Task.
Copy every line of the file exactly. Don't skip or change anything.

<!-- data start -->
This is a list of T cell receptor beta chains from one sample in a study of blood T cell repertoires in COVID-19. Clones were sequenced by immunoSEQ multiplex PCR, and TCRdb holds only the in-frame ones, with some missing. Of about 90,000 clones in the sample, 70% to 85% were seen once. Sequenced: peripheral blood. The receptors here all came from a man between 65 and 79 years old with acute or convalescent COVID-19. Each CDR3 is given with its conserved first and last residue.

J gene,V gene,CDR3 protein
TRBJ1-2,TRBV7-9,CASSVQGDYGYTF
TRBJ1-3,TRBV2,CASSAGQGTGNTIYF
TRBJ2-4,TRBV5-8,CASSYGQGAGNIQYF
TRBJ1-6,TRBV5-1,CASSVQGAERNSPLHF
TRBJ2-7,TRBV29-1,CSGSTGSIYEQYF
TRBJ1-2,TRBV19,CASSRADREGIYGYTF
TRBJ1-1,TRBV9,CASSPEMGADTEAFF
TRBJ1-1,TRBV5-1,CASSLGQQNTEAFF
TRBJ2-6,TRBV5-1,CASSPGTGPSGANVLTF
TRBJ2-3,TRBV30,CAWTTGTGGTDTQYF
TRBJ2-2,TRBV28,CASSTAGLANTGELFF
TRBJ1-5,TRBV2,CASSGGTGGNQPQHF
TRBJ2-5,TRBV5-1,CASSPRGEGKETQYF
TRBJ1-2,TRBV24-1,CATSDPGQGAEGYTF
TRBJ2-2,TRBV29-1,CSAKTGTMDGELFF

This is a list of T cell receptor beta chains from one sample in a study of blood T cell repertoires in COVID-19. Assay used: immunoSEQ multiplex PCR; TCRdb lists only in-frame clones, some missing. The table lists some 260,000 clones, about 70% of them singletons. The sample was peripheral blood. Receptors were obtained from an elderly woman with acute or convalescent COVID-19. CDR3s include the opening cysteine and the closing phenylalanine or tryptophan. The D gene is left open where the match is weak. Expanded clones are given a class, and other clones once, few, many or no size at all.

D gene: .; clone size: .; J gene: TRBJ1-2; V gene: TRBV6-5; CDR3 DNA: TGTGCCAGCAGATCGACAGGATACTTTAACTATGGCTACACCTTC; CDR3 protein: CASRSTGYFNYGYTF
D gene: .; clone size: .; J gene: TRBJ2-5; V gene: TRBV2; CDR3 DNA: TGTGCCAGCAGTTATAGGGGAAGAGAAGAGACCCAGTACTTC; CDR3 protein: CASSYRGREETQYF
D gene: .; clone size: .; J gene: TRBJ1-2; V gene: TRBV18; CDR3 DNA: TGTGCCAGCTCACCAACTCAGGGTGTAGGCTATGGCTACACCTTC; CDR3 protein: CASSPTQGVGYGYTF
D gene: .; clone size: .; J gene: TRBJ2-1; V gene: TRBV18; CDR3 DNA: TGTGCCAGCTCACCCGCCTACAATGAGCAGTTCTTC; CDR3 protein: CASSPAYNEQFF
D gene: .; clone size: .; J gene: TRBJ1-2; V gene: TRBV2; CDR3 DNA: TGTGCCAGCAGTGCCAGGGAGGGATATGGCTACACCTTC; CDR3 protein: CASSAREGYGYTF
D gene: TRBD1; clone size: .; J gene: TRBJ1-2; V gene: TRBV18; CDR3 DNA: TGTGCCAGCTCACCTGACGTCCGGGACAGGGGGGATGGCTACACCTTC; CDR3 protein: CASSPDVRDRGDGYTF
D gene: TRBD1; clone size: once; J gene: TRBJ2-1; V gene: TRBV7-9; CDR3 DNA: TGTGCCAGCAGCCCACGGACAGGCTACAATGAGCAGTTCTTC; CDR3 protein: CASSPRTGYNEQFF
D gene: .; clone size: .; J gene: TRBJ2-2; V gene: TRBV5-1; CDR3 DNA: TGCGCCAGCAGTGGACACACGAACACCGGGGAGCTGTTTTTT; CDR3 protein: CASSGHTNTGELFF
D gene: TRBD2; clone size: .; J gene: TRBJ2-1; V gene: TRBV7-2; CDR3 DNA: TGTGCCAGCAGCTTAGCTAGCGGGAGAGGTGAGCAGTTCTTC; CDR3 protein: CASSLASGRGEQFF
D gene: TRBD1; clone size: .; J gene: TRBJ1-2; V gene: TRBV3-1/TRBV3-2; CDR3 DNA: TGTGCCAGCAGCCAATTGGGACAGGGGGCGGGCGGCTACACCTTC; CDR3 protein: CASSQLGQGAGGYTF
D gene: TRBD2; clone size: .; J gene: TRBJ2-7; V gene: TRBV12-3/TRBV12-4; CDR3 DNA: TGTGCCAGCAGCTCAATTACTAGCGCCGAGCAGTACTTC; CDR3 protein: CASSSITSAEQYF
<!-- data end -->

This is a list of T cell receptor beta chains from one sample in a study of blood T cell repertoires in COVID-19. Clones were sequenced by immunoSEQ multiplex PCR, and TCRdb holds only the in-frame ones, with some missing. Of about 90,000 clones in the sample, 70% to 85% were seen once. Sequenced: peripheral blood. The receptors here all came from a man between 65 and 79 years old with acute or convalescent COVID-19. Each CDR3 is given with its conserved first and last residue.

J gene,V gene,CDR3 protein
TRBJ1-2,TRBV7-9,CASSVQGDYGYTF
TRBJ1-3,TRBV2,CASSAGQGTGNTIYF
TRBJ2-4,TRBV5-8,CASSYGQGAGNIQYF
TRBJ1-6,TRBV5-1,CASSVQGAERNSPLHF
TRBJ2-7,TRBV29-1,CSGSTGSIYEQYF
TRBJ1-2,TRBV19,CASSRADREGIYGYTF
TRBJ1-1,TRBV9,CASSPEMGADTEAFF
TRBJ1-1,TRBV5-1,CASSLGQQNTEAFF
TRBJ2-6,TRBV5-1,CASSPGTGPSGANVLTF
TRBJ2-3,TRBV30,CAWTTGTGGTDTQYF
TRBJ2-2,TRBV28,CASSTAGLANTGELFF
TRBJ1-5,TRBV2,CASSGGTGGNQPQHF
TRBJ2-5,TRBV5-1,CASSPRGEGKETQYF
TRBJ1-2,TRBV24-1,CATSDPGQGAEGYTF
TRBJ2-2,TRBV29-1,CSAKTGTMDGELFF

This is a list of T cell receptor beta chains from one sample in a study of blood T cell repertoires in COVID-19. Assay used: immunoSEQ multiplex PCR; TCRdb lists only in-frame clones, some missing. The table lists some 260,000 clones, about 70% of them singletons. The sample was peripheral blood. Receptors were obtained from an elderly woman with acute or convalescent COVID-19. CDR3s include the opening cysteine and the closing phenylalanine or tryptophan. The D gene is left open where the match is weak. Expanded clones are given a class, and other clones once, few, many or no size at all.

D gene: .; clone size: .; J gene: TRBJ1-2; V gene: TRBV6-5; CDR3 DNA: TGTGCCAGCAGATCGACAGGATACTTTAACTATGGCTACACCTTC; CDR3 protein: CASRSTGYFNYGYTF
D gene: .; clone size: .; J gene: TRBJ2-5; V gene: TRBV2; CDR3 DNA: TGTGCCAGCAGTTATAGGGGAAGAGAAGAGACCCAGTACTTC; CDR3 protein: CASSYRGREETQYF
D gene: .; clone size: .; J gene: TRBJ1-2; V gene: TRBV18; CDR3 DNA: TGTGCCAGCTCACCAACTCAGGGTGTAGGCTATGGCTACACCTTC; CDR3 protein: CASSPTQGVGYGYTF
D gene: .; clone size: .; J gene: TRBJ2-1; V gene: TRBV18; CDR3 DNA: TGTGCCAGCTCACCCGCCTACAATGAGCAGTTCTTC; CDR3 protein: CASSPAYNEQFF
D gene: .; clone size: .; J gene: TRBJ1-2; V gene: TRBV2; CDR3 DNA: TGTGCCAGCAGTGCCAGGGAGGGATATGGCTACACCTTC; CDR3 protein: CASSAREGYGYTF
D gene: TRBD1; clone size: .; J gene: TRBJ1-2; V gene: TRBV18; CDR3 DNA: TGTGCCAGCTCACCTGACGTCCGGGACAGGGGGGATGGCTACACCTTC; CDR3 protein: CASSPDVRDRGDGYTF
D gene: TRBD1; clone size: once; J gene: TRBJ2-1; V gene: TRBV7-9; CDR3 DNA: TGTGCCAGCAGCCCACGGACAGGCTACAATGAGCAGTTCTTC; CDR3 protein: CASSPRTGYNEQFF
D gene: .; clone size: .; J gene: TRBJ2-2; V gene: TRBV5-1; CDR3 DNA: TGCGCCAGCAGTGGACACACGAACACCGGGGAGCTGTTTTTT; CDR3 protein: CASSGHTNTGELFF
D gene: TRBD2; clone size: .; J gene: TRBJ2-1; V gene: TRBV7-2; CDR3 DNA: TGTGCCAGCAGCTTAGCTAGCGGGAGAGGTGAGCAGTTCTTC; CDR3 protein: CASSLASGRGEQFF
D gene: TRBD1; clone size: .; J gene: TRBJ1-2; V gene: TRBV3-1/TRBV3-2; CDR3 DNA: TGTGCCAGCAGCCAATTGGGACAGGGGGCGGGCGGCTACACCTTC; CDR3 protein: CASSQLGQGAGGYTF
D gene: TRBD2; clone size: .; J gene: TRBJ2-7; V gene: TRBV12-3/TRBV12-4; CDR3 DNA: TGTGCCAGCAGCTCAATTACTAGCGCCGAGCAGTACTTC; CDR3 protein: CASSSITSAEQYF